Reid said the partnership was the league "acting like they care about people of color." 

By Emily Caron
August 14, 2019

Panthers safety Eric Reid ripped the NFL's new agreement with Jay-Z's Roc Nation, calling the partnership "disingenuous" given the "collective blackballing" of former 49ers quarterback Colin Kaepernick.

After sharing a series of tweets Tuesday, Reid continued his take down Wednesday, taking issue with Jay-Z's defense of partnering with the NFL.

Reid, who played with Kaepernick in San Francisco, said the agreement was a way for the league to "act like they care about people of color."

The NFL announced the formation of the "entertainment and social justice partnership" with Jay-Z's group on Tuesday. The deal makes Roc Nation co-producers of the Super Bowl halftime show and gives the group the power to choose entertainers to perform in NFL content throughout the season, as well as the opportunity to work with the league's current social justice campaigns, among other things.

Reid orginally responded to a statement posted on Twitter by former ESPN personality Jemele Hill, confirming that Kaepernick—who last played in 2016—did not play a role in the league's new partnership.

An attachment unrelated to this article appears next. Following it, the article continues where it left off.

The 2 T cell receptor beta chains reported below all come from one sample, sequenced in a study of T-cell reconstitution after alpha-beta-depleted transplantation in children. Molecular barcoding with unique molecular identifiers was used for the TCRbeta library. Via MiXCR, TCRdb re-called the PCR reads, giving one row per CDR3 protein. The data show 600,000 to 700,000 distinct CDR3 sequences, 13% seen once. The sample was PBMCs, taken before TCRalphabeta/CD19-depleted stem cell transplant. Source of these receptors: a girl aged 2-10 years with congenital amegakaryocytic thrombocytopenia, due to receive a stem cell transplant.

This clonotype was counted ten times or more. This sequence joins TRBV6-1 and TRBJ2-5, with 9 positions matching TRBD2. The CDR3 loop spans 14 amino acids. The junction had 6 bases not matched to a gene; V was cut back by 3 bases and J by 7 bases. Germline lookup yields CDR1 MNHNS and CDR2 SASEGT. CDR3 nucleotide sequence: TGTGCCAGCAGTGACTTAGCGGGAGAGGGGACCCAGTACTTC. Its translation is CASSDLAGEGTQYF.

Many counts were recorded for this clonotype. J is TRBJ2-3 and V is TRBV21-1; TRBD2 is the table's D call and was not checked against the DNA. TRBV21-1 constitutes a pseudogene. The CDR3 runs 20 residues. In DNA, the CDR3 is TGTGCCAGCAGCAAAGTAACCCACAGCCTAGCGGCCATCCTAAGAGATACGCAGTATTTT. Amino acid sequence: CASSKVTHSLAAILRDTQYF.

A fan then commented that given Reid's status as an active NFL player, it seemed "kinda weird" to him for him to start playing again despite his ongoing grievances against the league which sparked a passionate response from the current Carolina safety.

"You & some others seem to misunderstand that we had no beef with the NFL until they started perpetuating the systemic oppression that we are fighting by blackballing Colin and then me," Reid wrote. "Nah I won’t quit playing but I will be a royal pain in the NFL’s a** for acting like they care about people of color by forming numerous disingenuous partnerships to address social injustice while collectively blackballing Colin, the person who brought oppression and social injustice to the forefront of the NFL platform."

Reid announced earlier this summer that he plans to continue to kneel during the playing of the national anthem to protest police brutality and racial inequality, as he has done over the past few seasons. Kaepernick started demonstrating during the anthem during the 2016 preseason, and Reid—then his teammate—soon joined him. 

The two later sued the NFL, alleging that teams colluded in not signing them because of their protest. The case was settled earlier this year. While Reid has continued his NFL career with the Panthers, Kaepernick remains unsigned.

Jay-Z reportedly turned down the opportunity to perform at Super Bowl LI in 2018. At a concert around the same time, Jay-Z dedicated a song to Kaepernick and has been seen wearing Kaepernick jerseys. The rapper has been a vocal supporter of the free-agent quarterback since he began kneeling and has been the subject of considerable backlash on social media following the announcement of Roc Nation's partnership with the same league he criticized just one year ago.

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